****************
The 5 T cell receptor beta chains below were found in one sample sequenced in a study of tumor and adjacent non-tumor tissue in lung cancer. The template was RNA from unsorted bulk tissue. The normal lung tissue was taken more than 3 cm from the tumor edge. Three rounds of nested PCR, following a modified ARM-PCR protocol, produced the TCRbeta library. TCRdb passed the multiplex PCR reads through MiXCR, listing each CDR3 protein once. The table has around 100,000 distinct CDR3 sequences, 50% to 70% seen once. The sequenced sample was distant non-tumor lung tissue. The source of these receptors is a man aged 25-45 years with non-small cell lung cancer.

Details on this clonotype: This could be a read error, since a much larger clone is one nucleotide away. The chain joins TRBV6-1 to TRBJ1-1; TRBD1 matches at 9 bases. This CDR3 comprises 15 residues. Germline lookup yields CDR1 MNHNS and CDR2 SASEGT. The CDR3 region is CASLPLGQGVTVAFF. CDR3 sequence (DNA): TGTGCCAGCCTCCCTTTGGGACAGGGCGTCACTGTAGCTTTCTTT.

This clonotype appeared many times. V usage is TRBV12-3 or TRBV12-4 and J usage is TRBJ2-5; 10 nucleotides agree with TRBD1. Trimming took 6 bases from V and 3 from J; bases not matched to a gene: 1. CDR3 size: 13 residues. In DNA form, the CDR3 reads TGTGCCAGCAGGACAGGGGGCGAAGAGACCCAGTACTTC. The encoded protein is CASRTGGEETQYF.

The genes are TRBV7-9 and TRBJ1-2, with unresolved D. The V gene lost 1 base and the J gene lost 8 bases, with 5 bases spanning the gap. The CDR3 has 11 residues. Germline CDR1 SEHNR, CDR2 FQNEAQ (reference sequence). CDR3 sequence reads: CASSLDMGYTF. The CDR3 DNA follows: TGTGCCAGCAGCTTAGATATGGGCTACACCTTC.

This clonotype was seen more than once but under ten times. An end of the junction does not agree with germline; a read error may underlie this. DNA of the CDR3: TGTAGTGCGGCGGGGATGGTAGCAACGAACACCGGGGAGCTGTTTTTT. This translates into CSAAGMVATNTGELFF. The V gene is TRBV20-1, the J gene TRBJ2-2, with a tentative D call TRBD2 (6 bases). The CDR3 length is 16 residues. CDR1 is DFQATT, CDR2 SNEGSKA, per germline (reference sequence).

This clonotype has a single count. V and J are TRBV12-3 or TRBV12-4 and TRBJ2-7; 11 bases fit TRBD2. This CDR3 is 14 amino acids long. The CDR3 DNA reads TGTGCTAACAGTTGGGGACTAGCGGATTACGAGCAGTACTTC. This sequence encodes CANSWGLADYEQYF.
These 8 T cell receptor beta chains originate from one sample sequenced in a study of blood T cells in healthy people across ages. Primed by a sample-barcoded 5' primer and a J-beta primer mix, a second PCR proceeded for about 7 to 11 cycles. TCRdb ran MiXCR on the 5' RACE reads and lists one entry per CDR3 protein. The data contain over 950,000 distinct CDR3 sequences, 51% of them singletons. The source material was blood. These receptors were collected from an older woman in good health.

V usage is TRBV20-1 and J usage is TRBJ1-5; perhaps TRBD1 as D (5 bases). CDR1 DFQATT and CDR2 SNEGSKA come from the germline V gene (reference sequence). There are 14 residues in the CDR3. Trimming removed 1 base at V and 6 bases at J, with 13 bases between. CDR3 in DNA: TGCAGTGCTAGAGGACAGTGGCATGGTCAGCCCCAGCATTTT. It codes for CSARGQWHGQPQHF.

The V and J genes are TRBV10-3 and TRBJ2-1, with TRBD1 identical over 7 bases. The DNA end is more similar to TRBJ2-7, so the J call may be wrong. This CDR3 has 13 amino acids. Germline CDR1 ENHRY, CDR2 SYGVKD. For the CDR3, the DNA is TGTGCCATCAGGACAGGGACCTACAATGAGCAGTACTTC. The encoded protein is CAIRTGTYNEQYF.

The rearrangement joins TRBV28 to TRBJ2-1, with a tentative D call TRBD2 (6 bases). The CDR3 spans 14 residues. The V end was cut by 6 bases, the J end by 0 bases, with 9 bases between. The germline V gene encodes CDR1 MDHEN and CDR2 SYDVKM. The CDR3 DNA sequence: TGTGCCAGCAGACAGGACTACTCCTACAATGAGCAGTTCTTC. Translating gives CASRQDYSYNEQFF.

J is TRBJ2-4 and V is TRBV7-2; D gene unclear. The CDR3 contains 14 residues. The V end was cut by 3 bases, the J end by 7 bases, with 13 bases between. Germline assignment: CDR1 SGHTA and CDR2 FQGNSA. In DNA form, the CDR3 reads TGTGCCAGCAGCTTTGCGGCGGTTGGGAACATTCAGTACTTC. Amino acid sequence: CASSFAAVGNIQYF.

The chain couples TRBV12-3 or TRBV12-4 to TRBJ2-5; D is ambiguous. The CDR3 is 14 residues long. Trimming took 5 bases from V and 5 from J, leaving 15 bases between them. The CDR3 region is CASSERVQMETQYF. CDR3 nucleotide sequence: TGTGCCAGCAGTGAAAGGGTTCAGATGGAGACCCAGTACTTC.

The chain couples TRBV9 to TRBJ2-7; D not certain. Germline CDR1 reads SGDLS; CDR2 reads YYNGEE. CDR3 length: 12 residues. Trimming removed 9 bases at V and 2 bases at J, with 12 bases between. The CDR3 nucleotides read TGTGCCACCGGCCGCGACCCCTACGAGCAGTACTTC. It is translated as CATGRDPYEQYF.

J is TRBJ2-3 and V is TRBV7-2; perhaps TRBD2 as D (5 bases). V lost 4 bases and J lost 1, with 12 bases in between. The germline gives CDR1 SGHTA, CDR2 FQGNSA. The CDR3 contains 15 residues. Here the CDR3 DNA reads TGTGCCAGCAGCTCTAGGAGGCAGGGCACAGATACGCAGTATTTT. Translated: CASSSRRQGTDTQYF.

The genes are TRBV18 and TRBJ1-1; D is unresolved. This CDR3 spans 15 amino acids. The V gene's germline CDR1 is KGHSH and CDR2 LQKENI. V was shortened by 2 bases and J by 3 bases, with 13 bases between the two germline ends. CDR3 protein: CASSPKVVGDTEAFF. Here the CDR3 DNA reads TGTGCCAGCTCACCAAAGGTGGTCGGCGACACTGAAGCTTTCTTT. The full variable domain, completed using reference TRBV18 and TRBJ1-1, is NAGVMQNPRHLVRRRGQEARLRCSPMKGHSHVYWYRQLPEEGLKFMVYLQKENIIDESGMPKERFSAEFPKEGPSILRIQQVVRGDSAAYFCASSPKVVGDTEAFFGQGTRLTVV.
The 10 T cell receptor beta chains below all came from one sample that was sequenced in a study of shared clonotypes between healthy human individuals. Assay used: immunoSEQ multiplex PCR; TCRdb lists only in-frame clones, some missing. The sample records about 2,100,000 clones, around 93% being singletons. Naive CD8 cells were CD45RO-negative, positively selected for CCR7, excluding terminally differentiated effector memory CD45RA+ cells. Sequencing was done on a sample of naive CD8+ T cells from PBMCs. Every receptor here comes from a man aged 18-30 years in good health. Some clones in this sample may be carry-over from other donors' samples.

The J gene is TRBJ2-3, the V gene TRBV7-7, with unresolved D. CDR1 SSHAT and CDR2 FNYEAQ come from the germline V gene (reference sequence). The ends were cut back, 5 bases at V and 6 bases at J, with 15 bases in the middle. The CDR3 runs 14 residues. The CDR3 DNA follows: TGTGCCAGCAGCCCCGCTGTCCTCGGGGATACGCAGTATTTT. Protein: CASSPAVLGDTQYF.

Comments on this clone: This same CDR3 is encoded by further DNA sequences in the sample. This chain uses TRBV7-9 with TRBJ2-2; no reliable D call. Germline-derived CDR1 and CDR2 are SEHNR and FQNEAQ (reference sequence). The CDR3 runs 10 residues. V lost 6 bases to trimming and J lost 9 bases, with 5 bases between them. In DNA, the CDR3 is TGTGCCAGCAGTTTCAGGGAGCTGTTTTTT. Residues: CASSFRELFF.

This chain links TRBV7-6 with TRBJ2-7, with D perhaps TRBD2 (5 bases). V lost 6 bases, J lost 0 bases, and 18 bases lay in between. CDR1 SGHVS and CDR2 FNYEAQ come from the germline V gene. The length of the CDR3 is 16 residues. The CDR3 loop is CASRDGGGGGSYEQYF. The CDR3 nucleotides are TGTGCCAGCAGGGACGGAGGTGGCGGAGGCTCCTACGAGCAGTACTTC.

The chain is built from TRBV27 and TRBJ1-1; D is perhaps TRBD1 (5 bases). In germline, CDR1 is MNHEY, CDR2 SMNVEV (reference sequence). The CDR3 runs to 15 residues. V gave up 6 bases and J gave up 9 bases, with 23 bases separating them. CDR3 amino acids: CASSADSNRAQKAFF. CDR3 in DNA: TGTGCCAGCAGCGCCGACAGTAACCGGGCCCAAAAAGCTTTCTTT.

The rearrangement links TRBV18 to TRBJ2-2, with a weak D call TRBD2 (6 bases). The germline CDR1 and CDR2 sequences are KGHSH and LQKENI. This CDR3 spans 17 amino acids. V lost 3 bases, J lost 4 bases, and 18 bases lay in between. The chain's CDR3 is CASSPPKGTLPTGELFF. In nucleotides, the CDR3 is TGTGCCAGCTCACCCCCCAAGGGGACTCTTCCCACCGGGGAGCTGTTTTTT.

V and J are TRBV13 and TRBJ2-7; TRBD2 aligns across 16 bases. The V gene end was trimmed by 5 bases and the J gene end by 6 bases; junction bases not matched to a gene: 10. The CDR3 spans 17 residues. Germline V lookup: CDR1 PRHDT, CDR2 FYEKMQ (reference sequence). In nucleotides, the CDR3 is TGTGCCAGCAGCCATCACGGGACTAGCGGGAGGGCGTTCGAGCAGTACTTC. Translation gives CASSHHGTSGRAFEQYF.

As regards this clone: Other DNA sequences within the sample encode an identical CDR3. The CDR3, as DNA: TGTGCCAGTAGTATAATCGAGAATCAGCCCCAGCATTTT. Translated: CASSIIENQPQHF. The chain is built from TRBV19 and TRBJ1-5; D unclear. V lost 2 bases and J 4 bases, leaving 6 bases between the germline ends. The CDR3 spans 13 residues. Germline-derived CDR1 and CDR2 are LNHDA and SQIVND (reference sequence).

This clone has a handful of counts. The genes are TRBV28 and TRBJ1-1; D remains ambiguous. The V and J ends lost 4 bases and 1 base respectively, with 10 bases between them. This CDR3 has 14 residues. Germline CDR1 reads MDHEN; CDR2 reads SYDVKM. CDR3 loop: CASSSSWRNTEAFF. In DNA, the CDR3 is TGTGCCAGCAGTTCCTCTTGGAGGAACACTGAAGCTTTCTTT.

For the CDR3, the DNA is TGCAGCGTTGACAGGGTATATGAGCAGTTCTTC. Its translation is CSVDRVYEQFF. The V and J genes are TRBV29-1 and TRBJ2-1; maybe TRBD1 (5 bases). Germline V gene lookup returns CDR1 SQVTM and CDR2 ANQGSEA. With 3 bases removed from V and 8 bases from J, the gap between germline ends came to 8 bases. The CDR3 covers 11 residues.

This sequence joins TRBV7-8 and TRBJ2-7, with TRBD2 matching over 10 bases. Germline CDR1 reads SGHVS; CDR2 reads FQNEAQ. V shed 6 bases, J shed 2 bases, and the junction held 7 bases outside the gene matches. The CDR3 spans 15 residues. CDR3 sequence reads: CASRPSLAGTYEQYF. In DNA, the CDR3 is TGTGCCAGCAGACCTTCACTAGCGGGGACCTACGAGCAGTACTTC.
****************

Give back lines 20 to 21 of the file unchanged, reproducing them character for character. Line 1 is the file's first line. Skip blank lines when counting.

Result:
The chain is built from TRBV27 and TRBJ1-1; D is perhaps TRBD1 (5 bases). In germline, CDR1 is MNHEY, CDR2 SMNVEV (reference sequence). The CDR3 runs to 15 residues. V gave up 6 bases and J gave up 9 bases, with 23 bases separating them. CDR3 amino acids: CASSADSNRAQKAFF. CDR3 in DNA: TGTGCCAGCAGCGCCGACAGTAACCGGGCCCAAAAAGCTTTCTTT.

The rearrangement links TRBV18 to TRBJ2-2, with a weak D call TRBD2 (6 bases). The germline CDR1 and CDR2 sequences are KGHSH and LQKENI. This CDR3 spans 17 amino acids. V lost 3 bases, J lost 4 bases, and 18 bases lay in between. The chain's CDR3 is CASSPPKGTLPTGELFF. In nucleotides, the CDR3 is TGTGCCAGCTCACCCCCCAAGGGGACTCTTCCCACCGGGGAGCTGTTTTTT.